The best beef to make jerky is subjective. When you look at the beef jerky brands that you find in the grocery store, they generally have a formula, and tend to cut corners on the cuts of meat they use.
At home, the meat you use in beef jerky is entirely your decision. They vary in terms of toughness, thickness, fat and sodium content, aging and many other factors. We’re going to show you how to pick the right cuts of beef for your jerky.
Homemade beef jerky in a meat dryer
Let’s say you’re looking to make the best beef jerky for your family to enjoy over the next couple of days or weeks. In this case, you can use virtually any cut of beef, including ground beef, ribs steaks and brisket.
Jerky meat, when used for long-term storage, should contain zero fat. It’s much more difficult to preserve, because it’s 8 times more susceptible to oxidation than moisture content. Even in vacuum-sealed containers, oxidation occurs in the enzymes of fats and fatty acids.
Let’s take a beef jerky recipe that uses ground beef, for example. In the example above, you could simply combine the following ingredients into a jerky marinade and let the meat ferment in it for 8-24 hours before drying it.
- 1 lb. lean ground beef
- ½ cup Worcestershire sauce
- 1 tsp. smoked paprika
- 1 tsp. salt
- ½ tsp. onion powder
- ½ tsp. garlic powder
Further concepts of using beef as jerky meat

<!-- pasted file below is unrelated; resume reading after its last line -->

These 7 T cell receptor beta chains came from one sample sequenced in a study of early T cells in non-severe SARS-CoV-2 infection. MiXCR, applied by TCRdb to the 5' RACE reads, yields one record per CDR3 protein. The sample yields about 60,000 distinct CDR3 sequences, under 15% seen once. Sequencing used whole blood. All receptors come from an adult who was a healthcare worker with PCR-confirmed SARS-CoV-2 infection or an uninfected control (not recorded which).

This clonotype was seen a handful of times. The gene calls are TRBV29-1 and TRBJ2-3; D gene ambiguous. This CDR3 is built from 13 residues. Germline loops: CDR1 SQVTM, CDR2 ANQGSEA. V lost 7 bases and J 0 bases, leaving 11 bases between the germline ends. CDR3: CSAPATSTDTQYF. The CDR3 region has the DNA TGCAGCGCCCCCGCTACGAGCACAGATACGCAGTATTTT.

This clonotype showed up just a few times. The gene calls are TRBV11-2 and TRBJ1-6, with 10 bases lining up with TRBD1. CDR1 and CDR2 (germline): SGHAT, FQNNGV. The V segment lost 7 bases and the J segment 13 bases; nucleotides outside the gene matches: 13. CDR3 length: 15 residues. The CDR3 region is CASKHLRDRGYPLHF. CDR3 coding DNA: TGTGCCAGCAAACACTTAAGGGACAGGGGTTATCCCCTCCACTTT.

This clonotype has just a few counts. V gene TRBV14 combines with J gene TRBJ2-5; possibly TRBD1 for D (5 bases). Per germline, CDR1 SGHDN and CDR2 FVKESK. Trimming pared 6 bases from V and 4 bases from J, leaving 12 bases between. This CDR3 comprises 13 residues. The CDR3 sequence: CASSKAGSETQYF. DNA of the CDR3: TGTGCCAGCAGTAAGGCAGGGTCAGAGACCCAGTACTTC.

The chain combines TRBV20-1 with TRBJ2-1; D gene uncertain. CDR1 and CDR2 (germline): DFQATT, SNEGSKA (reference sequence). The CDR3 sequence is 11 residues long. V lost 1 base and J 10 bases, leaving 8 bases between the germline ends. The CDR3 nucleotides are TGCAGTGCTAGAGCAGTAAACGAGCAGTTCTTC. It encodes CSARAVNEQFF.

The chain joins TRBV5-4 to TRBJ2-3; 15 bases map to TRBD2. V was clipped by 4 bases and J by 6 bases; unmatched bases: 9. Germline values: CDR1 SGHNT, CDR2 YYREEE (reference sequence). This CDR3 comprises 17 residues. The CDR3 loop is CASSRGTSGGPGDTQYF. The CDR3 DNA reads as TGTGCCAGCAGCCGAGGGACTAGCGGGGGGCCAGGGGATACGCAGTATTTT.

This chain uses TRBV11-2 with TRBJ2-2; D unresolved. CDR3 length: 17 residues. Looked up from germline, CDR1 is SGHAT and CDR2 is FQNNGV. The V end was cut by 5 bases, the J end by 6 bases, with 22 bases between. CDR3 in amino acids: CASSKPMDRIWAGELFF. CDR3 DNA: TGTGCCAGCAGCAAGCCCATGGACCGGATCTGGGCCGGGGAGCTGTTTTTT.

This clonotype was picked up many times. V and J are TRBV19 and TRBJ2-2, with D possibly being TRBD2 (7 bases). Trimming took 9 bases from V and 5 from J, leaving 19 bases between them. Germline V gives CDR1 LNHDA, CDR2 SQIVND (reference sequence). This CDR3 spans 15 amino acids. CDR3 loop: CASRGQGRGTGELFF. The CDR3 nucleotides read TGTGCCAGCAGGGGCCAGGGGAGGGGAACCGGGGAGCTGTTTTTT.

The next challenge of beef jerky is tenderness. Brisket, and venison jerky in general (if you choose to use this kind of meat) has strong fibers, which make it tough and hard to chew.
This is overcome, first, by the use of nitrates. Curing salt is used in conventional meats to draw out moisture and prevent the growth of particularly resilient kinds of bacteria. It’s recommended for dehydrating any cut of deer meat, and is a critical component of long-term meat storage.
You can also citric ingredients to soften your jerky meat. Wine, beer, tomatoes, apple cider vinegar and pineapple juice are commonly used in jerky recipes.
The third way to make your meat suppler, is with your beef jerky dryer. The longer you dehydrate meat, the more vapor will leave, with the capability to reduce up to 95% of its moisture content. This is effective for long-term storage, but can make the meat harder to eat, depending on the other factors mentioned here.
Lastly, there’s the thickness and tempering of the meat, itself. ¼”-cuts will dry faster, leading to tougher jerky, while 1/8”-cuts will conversely dry slower. You can also use a tenderizing mallet to season and soften your beef jerky slices.
What’s the best beef jerky recipe?
It depends on preference, taste and your beef jerky dehydrator. Turkey jerky might be your favorite, because ground turkey is much leaner, while others might prefer a classic, BBQ beef jerky recipe.
People who favour low-sodium diets can use uncured meat to avoid chemical nitrates and other forms of salt. This is an advanced drying principle, because it will change how long it takes to dehydrate your meat, and could also produce harmful bacteria if not processed properly.
A beef jerky oven will make it easier to choose and work with your favorite cuts of beef!